There is no age group more at risk for developing eating disorders as teenage girls, and considering the stress of going through puberty and watching your body change is compounded by unrealistic body standards in media and often high expectations in academic and personal spheres, it's really no wonder why. Naturally, parents and educators should broach the topic of nutrition carefully with teenage girls — which is exactly why one mother is justifiably furious after posting that teenage daughter's school shamed her for packing too much for lunch.
User LemonDrizzleDisco posted about the incident on the popular parenting site Mumsnet, sharing that the school has begun monitoring the individual lunches of students for approval, which is what instigated the comment in the first place. Unsurprisingly, the commenters were so up in arms with the encounter that the thread has since gone viral.
Setting aside for a moment the fact that it is not any of the school's business what nutritional choices a teenage girl — old enough to self-regulate and control what kind of food she eats, and how much of it goes in her body — makes for herself. The mere act of calling a student out for "packing too much food," effectively shaming them for eating, may have all kinds of psychological consequences on an impressionable teenage mind. Approximately 20 million women and 10 million men in the U.S. have had a significant eating disorder at some point in their lives, and the teenage years are a prime time of vulnerability to them; according to the National Eating Disorders Association, the percentage of teenage girls who develop anorexia has been steadily rising every decade since 1930. Most teenagers already suffer from body image issues, with 90 percent of teenage girls reporting that they would change one aspect of themselves if they could — the number one aspect being body weight. And while there are many root causes for eating disorders and poor body image, undoubtedly pressure and criticism from adults and peers plays a huge factor in their development.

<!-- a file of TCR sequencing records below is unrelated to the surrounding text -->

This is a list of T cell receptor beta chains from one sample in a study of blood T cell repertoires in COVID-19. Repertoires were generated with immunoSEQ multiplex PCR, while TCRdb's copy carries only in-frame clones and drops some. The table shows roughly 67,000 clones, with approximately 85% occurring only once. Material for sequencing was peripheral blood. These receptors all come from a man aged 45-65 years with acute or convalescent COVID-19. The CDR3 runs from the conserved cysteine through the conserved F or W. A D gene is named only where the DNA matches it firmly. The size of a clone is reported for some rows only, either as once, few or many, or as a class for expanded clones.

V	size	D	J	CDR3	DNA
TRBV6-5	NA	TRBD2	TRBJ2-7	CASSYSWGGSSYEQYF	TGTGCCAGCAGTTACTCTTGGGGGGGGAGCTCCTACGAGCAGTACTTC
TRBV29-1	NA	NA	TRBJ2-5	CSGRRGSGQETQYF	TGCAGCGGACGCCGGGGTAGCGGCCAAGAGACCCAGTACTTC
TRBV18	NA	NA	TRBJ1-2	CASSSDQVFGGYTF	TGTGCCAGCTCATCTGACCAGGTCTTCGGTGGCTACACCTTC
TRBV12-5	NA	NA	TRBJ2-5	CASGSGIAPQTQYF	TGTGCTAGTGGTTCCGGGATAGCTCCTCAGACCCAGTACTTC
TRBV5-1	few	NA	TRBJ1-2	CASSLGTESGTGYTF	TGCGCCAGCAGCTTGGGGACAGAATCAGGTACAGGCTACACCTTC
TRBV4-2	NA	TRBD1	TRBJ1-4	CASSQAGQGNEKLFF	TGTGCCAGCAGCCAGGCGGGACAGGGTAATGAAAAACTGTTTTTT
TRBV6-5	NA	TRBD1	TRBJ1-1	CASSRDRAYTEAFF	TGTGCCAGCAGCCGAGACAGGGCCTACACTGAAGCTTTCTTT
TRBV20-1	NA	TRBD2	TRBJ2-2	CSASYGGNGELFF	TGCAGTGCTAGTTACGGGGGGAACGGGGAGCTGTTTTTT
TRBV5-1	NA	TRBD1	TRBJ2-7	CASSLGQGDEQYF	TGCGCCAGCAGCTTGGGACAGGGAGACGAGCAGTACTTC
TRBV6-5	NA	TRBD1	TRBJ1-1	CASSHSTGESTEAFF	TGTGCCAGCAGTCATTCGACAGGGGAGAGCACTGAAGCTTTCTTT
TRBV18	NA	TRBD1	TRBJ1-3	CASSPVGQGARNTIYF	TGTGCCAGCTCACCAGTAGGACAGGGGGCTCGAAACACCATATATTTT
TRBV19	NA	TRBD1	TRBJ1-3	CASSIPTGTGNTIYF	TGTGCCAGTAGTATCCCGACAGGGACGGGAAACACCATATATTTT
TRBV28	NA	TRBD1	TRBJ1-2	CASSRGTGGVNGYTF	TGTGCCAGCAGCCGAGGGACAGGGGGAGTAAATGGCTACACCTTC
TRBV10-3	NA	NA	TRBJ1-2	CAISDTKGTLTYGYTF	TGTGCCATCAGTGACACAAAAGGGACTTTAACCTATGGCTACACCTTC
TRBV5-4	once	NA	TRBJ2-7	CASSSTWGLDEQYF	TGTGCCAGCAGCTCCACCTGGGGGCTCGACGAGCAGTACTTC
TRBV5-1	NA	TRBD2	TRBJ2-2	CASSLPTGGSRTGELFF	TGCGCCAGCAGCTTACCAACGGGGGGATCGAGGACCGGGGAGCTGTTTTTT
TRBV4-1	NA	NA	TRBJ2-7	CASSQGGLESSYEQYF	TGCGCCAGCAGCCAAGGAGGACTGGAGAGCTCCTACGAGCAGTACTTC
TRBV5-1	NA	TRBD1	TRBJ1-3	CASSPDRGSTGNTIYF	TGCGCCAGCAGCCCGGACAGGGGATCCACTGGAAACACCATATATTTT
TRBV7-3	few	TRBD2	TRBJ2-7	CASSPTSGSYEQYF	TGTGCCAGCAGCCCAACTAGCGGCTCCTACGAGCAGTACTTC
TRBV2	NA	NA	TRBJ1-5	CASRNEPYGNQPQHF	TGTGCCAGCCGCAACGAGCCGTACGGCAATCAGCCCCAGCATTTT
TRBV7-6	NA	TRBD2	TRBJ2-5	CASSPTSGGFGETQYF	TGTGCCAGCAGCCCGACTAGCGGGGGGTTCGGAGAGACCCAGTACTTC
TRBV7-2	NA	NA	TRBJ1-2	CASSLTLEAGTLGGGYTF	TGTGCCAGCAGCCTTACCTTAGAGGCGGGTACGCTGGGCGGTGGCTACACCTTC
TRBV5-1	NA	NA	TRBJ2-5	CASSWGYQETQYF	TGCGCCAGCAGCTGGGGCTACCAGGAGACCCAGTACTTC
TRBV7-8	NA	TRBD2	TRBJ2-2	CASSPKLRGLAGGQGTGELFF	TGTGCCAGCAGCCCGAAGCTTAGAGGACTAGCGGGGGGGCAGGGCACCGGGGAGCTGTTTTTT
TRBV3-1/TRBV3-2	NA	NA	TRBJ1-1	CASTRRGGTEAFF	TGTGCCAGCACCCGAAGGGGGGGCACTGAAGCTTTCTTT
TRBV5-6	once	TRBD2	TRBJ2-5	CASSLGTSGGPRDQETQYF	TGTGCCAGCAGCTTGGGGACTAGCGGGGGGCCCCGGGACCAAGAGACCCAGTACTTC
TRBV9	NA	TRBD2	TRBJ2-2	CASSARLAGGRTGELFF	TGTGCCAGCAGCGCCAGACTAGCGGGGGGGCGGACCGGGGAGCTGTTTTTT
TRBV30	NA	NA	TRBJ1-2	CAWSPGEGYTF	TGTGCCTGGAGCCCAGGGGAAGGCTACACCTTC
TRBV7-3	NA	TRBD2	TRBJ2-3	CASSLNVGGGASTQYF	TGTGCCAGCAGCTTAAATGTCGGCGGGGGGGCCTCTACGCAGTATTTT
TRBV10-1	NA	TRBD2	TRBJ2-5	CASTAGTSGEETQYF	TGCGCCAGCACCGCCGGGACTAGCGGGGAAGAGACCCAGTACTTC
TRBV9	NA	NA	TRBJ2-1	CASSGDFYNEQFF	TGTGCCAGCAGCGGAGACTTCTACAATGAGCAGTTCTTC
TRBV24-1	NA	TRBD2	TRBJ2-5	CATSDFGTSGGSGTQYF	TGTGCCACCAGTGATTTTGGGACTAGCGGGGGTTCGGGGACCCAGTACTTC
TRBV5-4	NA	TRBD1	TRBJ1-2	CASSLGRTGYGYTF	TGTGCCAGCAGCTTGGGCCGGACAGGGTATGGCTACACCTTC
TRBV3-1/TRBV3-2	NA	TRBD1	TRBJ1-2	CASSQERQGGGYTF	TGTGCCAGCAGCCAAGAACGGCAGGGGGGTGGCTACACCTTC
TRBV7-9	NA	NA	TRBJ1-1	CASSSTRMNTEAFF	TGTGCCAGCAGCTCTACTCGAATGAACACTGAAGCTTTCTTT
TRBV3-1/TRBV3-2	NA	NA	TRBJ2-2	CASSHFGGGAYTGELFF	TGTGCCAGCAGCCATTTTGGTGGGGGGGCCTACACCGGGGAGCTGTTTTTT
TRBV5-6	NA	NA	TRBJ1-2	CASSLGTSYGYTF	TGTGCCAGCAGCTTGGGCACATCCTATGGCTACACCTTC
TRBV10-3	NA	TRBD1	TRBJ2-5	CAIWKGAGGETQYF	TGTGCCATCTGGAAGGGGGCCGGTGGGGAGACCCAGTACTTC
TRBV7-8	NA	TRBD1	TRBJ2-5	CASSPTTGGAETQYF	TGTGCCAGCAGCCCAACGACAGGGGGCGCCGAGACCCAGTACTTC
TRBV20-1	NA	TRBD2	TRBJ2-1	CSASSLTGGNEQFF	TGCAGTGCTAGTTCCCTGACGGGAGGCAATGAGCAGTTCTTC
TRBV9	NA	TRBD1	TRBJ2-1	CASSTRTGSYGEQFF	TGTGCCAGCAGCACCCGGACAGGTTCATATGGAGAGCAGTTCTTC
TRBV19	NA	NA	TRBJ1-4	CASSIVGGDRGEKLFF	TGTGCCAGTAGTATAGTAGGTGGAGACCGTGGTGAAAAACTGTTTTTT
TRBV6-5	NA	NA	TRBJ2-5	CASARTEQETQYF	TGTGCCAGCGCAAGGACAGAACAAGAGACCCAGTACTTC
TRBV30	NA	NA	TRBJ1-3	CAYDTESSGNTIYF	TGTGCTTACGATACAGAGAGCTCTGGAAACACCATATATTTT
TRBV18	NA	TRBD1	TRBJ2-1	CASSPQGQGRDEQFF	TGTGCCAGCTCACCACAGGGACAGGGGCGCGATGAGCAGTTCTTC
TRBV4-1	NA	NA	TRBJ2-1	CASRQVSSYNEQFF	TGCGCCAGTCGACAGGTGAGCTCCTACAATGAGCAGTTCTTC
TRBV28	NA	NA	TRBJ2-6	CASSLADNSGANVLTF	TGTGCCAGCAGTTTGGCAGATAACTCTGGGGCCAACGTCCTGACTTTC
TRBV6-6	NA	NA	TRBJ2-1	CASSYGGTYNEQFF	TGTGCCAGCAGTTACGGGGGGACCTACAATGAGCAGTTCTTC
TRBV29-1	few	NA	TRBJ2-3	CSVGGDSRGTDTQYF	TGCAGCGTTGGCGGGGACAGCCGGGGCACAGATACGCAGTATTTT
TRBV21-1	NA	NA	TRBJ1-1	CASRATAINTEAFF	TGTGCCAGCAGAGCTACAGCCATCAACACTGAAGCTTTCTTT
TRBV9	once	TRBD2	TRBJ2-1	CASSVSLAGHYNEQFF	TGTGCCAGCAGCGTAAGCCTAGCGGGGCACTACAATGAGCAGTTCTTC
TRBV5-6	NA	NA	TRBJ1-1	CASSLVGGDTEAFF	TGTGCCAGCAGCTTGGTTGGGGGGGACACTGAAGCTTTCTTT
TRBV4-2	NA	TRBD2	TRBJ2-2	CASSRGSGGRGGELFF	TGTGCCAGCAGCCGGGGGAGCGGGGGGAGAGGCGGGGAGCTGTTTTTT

And although it ultimately distracts from the point, the other kicker is that the lunch in question was actually a healthy one that, by anyone's standards, should pass as an adequate lunch. According to the mother's post, the lunch included a peanut butter sandwich on whole wheat bread, a small banana, strawberries, grapes, and a handful of raisins and dried coconut flakes. She mentioned that it is often hard enough as it is to pack a lunch for her daughter, who is vegan, because alternatively, the school offers lunches that include items like "sausages and mash, cake and custard, sandwiches and doughnuts."
What's even more worrying is that many other commenters echoed similar concerns, where schools had banned or discouraged particular foods from lunch boxes but then offered much unhealthier options in the cafeteria. But although that is concerning (and certainly makes a lot of parents question the true priorities of the school), the main issue at stake here is the fact that the school is monitoring and criticizing nutritional choices in the first place. Teenagers should have the autonomy to make their own decisions about their bodies, be it fueling it with peanut butter sandwiches or chocolate cake (which is, unfortunately, yet another school lunch controversy that happened last month). While educators should absolutely be concerned about the health and safety of their students, that should never extend to monitoring their food intake or choices — particularly among teenage students, who are more than old enough to be making those decisions for themselves.